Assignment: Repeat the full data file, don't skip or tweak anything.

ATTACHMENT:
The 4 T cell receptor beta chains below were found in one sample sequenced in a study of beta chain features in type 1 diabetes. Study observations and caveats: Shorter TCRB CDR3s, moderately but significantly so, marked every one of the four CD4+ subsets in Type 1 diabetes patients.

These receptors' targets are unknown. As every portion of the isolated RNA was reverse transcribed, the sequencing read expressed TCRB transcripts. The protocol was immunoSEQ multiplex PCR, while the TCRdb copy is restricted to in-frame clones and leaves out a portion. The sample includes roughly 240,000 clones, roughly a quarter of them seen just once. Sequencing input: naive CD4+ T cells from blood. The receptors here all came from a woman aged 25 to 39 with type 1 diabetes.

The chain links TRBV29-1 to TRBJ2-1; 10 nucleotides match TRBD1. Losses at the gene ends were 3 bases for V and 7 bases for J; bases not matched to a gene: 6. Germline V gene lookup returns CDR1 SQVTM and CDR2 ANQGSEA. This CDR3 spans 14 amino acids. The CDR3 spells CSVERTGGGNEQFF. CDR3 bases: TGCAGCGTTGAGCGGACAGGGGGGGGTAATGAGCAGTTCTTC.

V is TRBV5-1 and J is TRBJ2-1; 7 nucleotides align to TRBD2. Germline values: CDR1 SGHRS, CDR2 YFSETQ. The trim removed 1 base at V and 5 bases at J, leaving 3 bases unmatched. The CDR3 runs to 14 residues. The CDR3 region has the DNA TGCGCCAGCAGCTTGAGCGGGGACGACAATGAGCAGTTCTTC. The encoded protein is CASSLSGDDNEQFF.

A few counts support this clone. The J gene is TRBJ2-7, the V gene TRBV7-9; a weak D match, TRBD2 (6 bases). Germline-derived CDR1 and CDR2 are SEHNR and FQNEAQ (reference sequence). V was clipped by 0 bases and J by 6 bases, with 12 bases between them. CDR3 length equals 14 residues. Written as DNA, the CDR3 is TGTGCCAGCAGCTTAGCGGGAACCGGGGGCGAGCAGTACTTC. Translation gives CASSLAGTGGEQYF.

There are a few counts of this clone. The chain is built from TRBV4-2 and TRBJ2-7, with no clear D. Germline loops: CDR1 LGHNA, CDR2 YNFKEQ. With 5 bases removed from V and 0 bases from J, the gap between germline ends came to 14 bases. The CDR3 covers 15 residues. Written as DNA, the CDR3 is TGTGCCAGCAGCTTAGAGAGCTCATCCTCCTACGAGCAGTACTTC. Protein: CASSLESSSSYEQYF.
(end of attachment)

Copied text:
The 4 T cell receptor beta chains below were found in one sample sequenced in a study of beta chain features in type 1 diabetes. Study observations and caveats: Shorter TCRB CDR3s, moderately but significantly so, marked every one of the four CD4+ subsets in Type 1 diabetes patients.

These receptors' targets are unknown. As every portion of the isolated RNA was reverse transcribed, the sequencing read expressed TCRB transcripts. The protocol was immunoSEQ multiplex PCR, while the TCRdb copy is restricted to in-frame clones and leaves out a portion. The sample includes roughly 240,000 clones, roughly a quarter of them seen just once. Sequencing input: naive CD4+ T cells from blood. The receptors here all came from a woman aged 25 to 39 with type 1 diabetes.

The chain links TRBV29-1 to TRBJ2-1; 10 nucleotides match TRBD1. Losses at the gene ends were 3 bases for V and 7 bases for J; bases not matched to a gene: 6. Germline V gene lookup returns CDR1 SQVTM and CDR2 ANQGSEA. This CDR3 spans 14 amino acids. The CDR3 spells CSVERTGGGNEQFF. CDR3 bases: TGCAGCGTTGAGCGGACAGGGGGGGGTAATGAGCAGTTCTTC.

V is TRBV5-1 and J is TRBJ2-1; 7 nucleotides align to TRBD2. Germline values: CDR1 SGHRS, CDR2 YFSETQ. The trim removed 1 base at V and 5 bases at J, leaving 3 bases unmatched. The CDR3 runs to 14 residues. The CDR3 region has the DNA TGCGCCAGCAGCTTGAGCGGGGACGACAATGAGCAGTTCTTC. The encoded protein is CASSLSGDDNEQFF.

A few counts support this clone. The J gene is TRBJ2-7, the V gene TRBV7-9; a weak D match, TRBD2 (6 bases). Germline-derived CDR1 and CDR2 are SEHNR and FQNEAQ (reference sequence). V was clipped by 0 bases and J by 6 bases, with 12 bases between them. CDR3 length equals 14 residues. Written as DNA, the CDR3 is TGTGCCAGCAGCTTAGCGGGAACCGGGGGCGAGCAGTACTTC. Translation gives CASSLAGTGGEQYF.

There are a few counts of this clone. The chain is built from TRBV4-2 and TRBJ2-7, with no clear D. Germline loops: CDR1 LGHNA, CDR2 YNFKEQ. With 5 bases removed from V and 0 bases from J, the gap between germline ends came to 14 bases. The CDR3 covers 15 residues. Written as DNA, the CDR3 is TGTGCCAGCAGCTTAGAGAGCTCATCCTCCTACGAGCAGTACTTC. Protein: CASSLESSSSYEQYF.